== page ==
There is a ritual in medical schools to hold a memorial service to honor those who have donated their bodies or body parts to advance medical education and research. In spite of advances in instructional technologies, the dissection of human cadavers remains a staple teaching strategy in gross anatomy in medical schools. There is no doubt, dissecting cadavers teaches more than just muscle insertions and blood vessels. It invites the future physician to contemplate on our collective humanity, to acknowledge the inescapable reality of disease and death, and to ponder upon the virtue of gratitude.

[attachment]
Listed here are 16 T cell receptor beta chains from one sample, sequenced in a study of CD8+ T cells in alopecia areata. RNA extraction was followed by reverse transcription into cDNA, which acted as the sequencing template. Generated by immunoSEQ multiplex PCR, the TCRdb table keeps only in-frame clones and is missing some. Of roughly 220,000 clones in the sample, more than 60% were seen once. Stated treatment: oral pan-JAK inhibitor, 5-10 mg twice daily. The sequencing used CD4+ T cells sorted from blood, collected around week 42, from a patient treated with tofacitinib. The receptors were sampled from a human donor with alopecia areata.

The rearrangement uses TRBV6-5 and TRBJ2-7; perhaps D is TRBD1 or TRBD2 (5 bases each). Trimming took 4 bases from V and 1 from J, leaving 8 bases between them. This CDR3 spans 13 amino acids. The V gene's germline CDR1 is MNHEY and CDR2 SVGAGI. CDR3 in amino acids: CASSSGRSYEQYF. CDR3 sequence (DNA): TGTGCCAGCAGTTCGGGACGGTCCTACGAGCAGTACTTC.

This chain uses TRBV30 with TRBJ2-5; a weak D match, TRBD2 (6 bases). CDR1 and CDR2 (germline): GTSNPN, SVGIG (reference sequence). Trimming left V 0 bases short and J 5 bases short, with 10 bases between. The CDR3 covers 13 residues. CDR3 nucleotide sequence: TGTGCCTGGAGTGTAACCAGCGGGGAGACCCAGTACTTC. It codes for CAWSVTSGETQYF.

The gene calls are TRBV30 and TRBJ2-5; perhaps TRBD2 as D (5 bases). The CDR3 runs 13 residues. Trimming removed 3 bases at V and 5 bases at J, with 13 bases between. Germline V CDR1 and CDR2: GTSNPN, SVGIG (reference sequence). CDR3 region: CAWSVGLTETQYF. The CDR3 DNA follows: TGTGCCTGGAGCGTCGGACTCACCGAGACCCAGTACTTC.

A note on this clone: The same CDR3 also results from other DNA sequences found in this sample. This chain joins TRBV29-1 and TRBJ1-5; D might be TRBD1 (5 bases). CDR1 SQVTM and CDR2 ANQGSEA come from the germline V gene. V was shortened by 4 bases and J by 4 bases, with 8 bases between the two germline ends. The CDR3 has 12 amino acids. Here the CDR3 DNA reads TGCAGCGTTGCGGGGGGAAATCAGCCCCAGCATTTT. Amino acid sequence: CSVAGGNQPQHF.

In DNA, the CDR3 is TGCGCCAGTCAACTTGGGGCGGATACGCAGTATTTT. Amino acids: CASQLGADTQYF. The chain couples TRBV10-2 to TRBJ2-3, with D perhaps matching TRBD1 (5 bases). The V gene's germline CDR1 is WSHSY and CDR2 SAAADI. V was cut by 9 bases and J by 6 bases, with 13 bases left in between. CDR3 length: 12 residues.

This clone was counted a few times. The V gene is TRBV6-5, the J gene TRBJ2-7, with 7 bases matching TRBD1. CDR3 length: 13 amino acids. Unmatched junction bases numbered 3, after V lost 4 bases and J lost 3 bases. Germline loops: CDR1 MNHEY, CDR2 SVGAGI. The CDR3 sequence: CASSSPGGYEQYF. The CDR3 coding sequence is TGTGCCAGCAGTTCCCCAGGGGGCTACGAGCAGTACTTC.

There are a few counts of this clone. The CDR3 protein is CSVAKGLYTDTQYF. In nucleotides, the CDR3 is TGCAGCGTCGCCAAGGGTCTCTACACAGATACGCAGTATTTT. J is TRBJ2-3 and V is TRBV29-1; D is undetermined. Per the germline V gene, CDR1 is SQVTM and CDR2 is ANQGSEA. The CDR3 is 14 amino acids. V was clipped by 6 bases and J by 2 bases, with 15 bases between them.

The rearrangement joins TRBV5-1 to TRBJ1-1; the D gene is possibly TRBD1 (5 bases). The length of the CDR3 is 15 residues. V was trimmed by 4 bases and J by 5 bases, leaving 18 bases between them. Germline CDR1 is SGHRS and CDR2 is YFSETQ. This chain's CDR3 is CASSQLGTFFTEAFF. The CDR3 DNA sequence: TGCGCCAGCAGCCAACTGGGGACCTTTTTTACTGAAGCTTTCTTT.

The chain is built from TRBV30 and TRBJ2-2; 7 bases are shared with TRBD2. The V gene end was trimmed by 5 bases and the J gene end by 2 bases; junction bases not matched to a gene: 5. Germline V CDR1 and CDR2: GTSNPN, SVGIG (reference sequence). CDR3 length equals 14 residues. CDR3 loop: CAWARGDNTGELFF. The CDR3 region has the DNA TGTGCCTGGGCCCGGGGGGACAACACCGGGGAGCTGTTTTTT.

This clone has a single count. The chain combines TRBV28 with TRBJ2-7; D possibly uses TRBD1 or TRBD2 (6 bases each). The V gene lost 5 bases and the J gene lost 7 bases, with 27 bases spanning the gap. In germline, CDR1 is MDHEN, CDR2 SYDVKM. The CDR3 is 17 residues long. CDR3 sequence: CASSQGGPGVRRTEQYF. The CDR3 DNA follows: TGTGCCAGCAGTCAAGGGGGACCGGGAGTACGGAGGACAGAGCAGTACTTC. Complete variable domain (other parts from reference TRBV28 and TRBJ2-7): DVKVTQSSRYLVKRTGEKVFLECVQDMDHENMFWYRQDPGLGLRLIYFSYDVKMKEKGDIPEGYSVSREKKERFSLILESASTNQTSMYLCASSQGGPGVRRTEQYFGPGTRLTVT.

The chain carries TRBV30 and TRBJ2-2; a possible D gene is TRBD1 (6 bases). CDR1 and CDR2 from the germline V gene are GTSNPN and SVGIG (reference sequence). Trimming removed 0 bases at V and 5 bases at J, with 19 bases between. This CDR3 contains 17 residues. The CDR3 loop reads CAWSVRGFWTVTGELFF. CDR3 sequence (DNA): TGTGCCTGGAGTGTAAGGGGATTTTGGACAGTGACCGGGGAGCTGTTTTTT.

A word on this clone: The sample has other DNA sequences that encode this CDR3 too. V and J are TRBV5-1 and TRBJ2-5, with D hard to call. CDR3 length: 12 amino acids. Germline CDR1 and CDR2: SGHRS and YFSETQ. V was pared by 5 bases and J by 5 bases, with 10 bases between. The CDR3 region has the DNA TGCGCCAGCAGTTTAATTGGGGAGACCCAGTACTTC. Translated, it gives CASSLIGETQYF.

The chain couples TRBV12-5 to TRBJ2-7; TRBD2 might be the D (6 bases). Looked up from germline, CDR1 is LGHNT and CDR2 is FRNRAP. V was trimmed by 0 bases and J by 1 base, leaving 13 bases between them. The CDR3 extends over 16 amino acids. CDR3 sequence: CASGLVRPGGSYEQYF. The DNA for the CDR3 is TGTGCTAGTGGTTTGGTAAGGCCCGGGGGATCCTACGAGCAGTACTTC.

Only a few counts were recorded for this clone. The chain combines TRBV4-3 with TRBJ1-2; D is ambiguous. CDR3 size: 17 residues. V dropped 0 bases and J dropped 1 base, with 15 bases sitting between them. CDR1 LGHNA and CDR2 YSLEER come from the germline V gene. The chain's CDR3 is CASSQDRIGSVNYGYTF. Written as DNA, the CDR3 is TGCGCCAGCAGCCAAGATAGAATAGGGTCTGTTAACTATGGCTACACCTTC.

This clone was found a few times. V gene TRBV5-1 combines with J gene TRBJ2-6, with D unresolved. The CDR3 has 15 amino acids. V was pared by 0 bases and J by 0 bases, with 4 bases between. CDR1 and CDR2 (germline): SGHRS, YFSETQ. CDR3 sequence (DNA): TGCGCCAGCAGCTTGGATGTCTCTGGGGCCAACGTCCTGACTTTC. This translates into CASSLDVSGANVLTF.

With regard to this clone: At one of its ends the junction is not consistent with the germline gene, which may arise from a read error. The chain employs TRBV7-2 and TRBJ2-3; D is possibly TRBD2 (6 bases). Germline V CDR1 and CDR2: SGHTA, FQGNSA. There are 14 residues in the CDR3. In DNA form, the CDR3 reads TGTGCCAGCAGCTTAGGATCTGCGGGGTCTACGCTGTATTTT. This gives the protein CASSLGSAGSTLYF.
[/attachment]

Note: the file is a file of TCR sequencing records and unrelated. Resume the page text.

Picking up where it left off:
It’s proper and good to eulogize the people who donated their bodies to medical education. To give thanks to those who continue to give, post-mortem, is a moral obligation. Organ donors, both live and cadaver, evoke similar heartfelt thanksgiving. A donated organ can save a life, but a donated body paves the path to save many more. The gift of the dead, both physical and spiritual, will continue to manifest in the lives restored under the care of a learned and skillful physician.
Nurses don’t dissect cadavers to learn their craft. And the dead do not endure. Before the advent of high . . .